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Recently the Washington D.C. poet Maureen Doallas’s first collection, Neruda’s Memoirs, was published by the indie entity, T.S. Poetry Press, New York.

The press appears to be a small coalition of  writers affiliated with the Christian blog network thehighcalling.org,  whose several books to date are disarming, lyrical and one of which has been nominated for a Pushcart Prize. Located in upstate New York, the press operates on patronage and does not take open submission.  Look here for its catalogue.

I watched some of the work in this book evolve from the draft phase on our wonderful site Poets on She Writes, and I admire Ms. Doallas’s indisputable devotion to craft and to the art of poetry.  She is a visual artist as well and the power of her imagery lies in the provenance of her eye for detail. The heart and mind that drive this work turn on great discernment and love for the world and humanity.

My first concern when I saw this manuscript was that it was quite long for a first collection; it contains 73 complete poems, and runs 144 pages.  I wondered if the quality of the work would be consistent poem to poem; such a collection is what one would expect late in a poet’s career, in a new and selected volume, and Ms. Doallas is by her own admission, new to the writing of poetry and in her novitiate.

It is indeed the mission of the editor to choose only the very best, most glittering work for a collection and to invite a period of revision.  About three months elapsed between announcement of the press’s intention to publish Ms. Doallas’s work and its launch—a fast production time indeed—and likely too fast—for again, a first book because corners are inevitably likely to be cut..

The book is divided into four sections: Enter, Listen, Exit and Remember, with a short essay to introduce each section.  I vote against the inclusion of these essays; the work should stand on its own.

The first poem in the book, Trouble in Paradise,  recasts the Garden of Eden story in numerous short-lined stanzas that take far too long for a comprehensible exegesis and the weight of its subject matter: Eve jilted by and attempting to re-woo Adam..  While there is a facetiously sweet tone here, I have trouble with the syntax :  “Looking for such bright fruit/Eve denied, Adam, as he dared,/wandered/to satisfy/his quaking hunger.”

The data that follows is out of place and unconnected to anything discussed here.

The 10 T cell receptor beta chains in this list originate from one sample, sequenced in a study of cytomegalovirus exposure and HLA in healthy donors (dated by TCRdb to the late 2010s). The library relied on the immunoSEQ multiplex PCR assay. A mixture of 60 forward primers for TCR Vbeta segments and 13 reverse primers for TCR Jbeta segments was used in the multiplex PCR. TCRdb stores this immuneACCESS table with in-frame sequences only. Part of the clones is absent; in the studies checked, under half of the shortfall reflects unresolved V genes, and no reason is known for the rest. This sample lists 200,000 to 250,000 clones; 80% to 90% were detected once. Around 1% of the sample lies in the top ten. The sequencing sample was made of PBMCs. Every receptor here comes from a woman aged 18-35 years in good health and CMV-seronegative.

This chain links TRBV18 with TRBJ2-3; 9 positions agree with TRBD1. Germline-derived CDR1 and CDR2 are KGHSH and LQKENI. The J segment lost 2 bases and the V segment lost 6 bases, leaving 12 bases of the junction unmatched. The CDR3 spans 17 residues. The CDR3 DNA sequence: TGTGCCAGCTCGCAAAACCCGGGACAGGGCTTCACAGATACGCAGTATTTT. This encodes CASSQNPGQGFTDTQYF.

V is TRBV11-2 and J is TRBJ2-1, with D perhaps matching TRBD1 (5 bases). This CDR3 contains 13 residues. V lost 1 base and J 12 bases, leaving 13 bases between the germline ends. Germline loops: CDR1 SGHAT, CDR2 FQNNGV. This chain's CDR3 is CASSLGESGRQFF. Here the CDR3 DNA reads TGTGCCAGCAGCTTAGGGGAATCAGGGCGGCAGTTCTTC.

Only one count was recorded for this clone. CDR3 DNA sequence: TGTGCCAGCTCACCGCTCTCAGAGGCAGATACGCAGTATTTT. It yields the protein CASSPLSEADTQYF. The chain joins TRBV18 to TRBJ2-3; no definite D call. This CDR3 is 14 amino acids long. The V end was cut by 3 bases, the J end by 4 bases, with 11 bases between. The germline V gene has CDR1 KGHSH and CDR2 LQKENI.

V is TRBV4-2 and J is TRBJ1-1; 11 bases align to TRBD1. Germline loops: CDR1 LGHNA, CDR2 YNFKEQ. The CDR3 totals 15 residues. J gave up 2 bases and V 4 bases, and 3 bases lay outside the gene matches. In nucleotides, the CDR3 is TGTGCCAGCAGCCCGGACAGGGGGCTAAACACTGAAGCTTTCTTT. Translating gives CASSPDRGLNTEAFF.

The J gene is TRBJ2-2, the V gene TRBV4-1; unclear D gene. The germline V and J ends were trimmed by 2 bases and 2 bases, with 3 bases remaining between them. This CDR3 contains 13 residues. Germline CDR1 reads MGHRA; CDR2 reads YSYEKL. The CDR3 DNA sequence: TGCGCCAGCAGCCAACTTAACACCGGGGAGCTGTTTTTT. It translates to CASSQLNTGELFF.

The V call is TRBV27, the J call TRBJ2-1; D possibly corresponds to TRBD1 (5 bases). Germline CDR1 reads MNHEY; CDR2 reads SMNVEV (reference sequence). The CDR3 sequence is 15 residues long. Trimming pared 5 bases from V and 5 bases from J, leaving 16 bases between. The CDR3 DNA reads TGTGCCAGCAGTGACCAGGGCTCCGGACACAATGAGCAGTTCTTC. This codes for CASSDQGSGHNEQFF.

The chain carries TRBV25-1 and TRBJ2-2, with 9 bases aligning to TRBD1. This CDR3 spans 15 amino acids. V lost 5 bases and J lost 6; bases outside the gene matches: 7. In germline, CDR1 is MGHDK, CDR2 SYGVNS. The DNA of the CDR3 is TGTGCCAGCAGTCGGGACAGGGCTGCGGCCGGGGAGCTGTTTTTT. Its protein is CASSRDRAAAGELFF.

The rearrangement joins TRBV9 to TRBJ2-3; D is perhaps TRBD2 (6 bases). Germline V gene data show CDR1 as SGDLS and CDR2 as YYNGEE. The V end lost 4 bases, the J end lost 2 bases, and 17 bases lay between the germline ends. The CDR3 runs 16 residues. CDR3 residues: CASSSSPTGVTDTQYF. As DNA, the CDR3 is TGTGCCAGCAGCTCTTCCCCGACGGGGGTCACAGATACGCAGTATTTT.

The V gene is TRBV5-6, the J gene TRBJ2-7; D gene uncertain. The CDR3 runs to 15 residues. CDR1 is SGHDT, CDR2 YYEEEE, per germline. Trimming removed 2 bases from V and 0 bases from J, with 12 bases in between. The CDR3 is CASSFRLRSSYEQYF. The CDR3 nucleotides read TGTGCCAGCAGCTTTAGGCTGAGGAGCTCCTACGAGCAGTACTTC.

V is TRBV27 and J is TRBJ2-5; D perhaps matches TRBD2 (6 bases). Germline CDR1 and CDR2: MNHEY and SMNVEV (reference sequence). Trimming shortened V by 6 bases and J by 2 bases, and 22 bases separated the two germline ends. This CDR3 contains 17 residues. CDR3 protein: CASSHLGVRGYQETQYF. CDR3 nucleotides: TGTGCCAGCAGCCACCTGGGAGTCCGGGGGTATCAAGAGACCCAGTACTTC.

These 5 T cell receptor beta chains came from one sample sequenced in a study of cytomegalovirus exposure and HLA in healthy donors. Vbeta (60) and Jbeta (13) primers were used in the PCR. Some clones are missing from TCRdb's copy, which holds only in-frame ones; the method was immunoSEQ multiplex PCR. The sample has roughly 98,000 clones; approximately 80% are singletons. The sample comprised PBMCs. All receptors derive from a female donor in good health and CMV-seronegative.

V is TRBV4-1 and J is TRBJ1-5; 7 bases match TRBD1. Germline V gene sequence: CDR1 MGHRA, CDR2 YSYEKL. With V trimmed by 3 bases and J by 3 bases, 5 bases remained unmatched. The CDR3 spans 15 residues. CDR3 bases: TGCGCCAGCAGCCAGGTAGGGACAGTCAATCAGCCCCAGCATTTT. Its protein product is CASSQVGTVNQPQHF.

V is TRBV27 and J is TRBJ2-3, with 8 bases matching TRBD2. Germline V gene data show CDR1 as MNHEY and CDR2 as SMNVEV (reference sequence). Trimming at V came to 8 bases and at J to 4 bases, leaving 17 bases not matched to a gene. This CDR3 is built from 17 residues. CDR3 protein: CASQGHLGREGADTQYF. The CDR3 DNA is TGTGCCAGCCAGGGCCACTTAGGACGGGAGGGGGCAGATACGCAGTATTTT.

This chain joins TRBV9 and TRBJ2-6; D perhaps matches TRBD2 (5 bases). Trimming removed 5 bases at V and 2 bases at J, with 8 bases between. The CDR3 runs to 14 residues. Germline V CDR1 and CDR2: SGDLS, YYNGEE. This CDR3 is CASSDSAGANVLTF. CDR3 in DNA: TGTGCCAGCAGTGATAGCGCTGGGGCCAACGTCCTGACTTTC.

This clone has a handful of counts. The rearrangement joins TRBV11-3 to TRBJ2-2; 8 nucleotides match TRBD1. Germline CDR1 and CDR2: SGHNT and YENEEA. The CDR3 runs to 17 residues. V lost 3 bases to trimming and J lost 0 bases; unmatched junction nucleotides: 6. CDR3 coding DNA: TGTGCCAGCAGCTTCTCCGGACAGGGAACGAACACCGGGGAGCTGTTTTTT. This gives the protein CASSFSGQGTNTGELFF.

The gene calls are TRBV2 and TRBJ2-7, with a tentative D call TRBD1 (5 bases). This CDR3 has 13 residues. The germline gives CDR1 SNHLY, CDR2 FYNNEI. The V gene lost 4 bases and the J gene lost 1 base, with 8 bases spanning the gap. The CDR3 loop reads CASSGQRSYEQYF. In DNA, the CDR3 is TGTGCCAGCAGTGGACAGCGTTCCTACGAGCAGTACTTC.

Contemporary poetry seems to me to demand a much more straightforward series of lines. Another syntactic problem for me: the archaic placement of verbs in a line such as “…once more did greet him”—a conceit I’ve noticed in the work that takes away from a given poem’s authority and contemporaneity.

I mention these things because in my view the first poem in a book should be absolutely one of the two very strongest and most stunning, to compel the reader on.  In fact, the whole first section is comprised of lighter, shorter poems, some with lines of one word, that do not do justice to Doallas’s abilities, going to my point about paring this book down to the very best.

For me the first uniformly strong poem comes on page 45, The Exile:  cf Frederic Chopin. “The pride in Warsaw fails,/its absence a kind of embarrassment–/like that first lesson on your childhood piano/when the notes ran around/in a panic/heavy and smudged/the mark of a fist unpleased/– here we are getting into lyrical detail and with “Your fingers slipped/on a fragment of time./A permanent dream walked/upside down in your hands.”  The poet’s commitment to her subject feeds and sustains this marvelously un-selfconscious poem.

The second section of the book, Listen,  includes the poet’s more mature work.  The poems again have stronger imagery, longer lines, revealing what I love about Doallas’s best poetry:  the tenacity with which she customarily approaches a subject and a poet’s heart in play that motivates her to take risks, to transcend that which one has already done and mastered..  A Mother’s Day is a tour d’force: …”Before her a sleek slash of gleaming black/stainless steel, its adjustable catafalque hip-high,/enwraps in white satin the third of nine/she bore as the good wife she augured to be..”  This poem continues on in dazzling stanza after stanza “And now before her riot-red eyes/his working-man’s hands tied up/ in rosary beads, this son/for whom her puzzled loss cannot stand/in metered rhythms of good-bye…

I can find nothing to complain of in these lines from To be Re-enchanted is Uneasy”- “I would as soon die as miss/morning coming up, the swelling round/of cloud before light bursts, the press/ of stars to complete a night’s worth of sky/for clearing dreams…”Here we have stunning lyrical moments, and some of the poems ensuing in this section confront a variety of political situations and events in which again we see Doallas’s narrative and lyrical capabilities in concert, and accordingly, in poems that cohere.

But the true heart and soul of this book lies in the third section, Exit, which is a series of elegiac poems Doallas wrote at the death of her brother to cancer.  She has stated that this event in her life sent her to the blank page in the beginning.  These are wrenching poems with imagery that stuns: “…if we listen with your ears,/when would we hear the falling away of breaths/against the time you choose to speak/your final last ever words forever…if we dare not get close enough,/how would we smell the char of lungs/burned hands brain numbed,/your flesh made Holy Ghost?”